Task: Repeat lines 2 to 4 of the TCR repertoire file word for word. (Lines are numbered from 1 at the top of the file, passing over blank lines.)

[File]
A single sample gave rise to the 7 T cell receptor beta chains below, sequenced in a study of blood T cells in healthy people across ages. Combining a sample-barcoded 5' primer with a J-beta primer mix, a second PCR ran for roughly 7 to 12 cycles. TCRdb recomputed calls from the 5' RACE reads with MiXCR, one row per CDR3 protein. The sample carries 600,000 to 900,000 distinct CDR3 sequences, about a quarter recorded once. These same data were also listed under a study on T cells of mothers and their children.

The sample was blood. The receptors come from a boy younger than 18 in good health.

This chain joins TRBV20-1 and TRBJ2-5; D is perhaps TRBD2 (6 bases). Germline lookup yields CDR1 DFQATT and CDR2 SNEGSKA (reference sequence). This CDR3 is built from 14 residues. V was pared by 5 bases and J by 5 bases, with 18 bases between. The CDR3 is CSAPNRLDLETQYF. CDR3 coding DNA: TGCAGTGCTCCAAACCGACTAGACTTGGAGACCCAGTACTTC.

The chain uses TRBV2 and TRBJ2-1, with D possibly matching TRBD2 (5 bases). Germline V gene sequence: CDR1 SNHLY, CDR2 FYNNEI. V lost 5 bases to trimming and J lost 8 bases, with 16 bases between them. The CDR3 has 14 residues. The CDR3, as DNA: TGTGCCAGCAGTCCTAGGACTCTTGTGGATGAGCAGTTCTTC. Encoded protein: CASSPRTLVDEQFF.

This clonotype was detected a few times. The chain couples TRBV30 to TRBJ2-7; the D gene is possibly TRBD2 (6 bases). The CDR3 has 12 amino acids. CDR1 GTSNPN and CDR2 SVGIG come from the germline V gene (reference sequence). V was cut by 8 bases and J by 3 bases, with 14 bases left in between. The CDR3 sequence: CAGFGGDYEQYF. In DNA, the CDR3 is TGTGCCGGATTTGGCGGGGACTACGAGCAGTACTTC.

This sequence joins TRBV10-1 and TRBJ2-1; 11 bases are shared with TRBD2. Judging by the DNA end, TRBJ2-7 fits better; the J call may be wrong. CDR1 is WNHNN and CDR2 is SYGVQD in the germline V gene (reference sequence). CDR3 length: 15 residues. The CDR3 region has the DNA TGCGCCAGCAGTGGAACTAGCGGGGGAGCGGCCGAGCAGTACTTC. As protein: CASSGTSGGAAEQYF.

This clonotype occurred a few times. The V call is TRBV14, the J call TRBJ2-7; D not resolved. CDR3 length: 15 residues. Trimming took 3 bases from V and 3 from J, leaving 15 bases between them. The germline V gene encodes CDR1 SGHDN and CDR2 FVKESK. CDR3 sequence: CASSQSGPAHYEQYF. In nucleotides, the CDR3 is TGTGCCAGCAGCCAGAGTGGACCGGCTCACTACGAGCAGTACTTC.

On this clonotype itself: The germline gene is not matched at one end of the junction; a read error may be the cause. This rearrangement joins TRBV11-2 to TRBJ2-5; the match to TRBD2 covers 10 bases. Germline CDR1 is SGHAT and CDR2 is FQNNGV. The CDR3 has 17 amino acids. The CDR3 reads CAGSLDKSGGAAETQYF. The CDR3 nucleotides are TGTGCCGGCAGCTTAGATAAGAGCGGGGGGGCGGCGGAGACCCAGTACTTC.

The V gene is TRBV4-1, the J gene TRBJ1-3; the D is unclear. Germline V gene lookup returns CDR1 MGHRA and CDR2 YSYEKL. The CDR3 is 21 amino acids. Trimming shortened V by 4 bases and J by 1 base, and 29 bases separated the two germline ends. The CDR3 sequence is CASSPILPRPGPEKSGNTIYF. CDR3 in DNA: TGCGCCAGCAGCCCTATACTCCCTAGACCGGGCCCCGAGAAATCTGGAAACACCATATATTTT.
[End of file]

The sample was blood. The receptors come from a boy younger than 18 in good health.

This chain joins TRBV20-1 and TRBJ2-5; D is perhaps TRBD2 (6 bases). Germline lookup yields CDR1 DFQATT and CDR2 SNEGSKA (reference sequence). This CDR3 is built from 14 residues. V was pared by 5 bases and J by 5 bases, with 18 bases between. The CDR3 is CSAPNRLDLETQYF. CDR3 coding DNA: TGCAGTGCTCCAAACCGACTAGACTTGGAGACCCAGTACTTC.

The chain uses TRBV2 and TRBJ2-1, with D possibly matching TRBD2 (5 bases). Germline V gene sequence: CDR1 SNHLY, CDR2 FYNNEI. V lost 5 bases to trimming and J lost 8 bases, with 16 bases between them. The CDR3 has 14 residues. The CDR3, as DNA: TGTGCCAGCAGTCCTAGGACTCTTGTGGATGAGCAGTTCTTC. Encoded protein: CASSPRTLVDEQFF.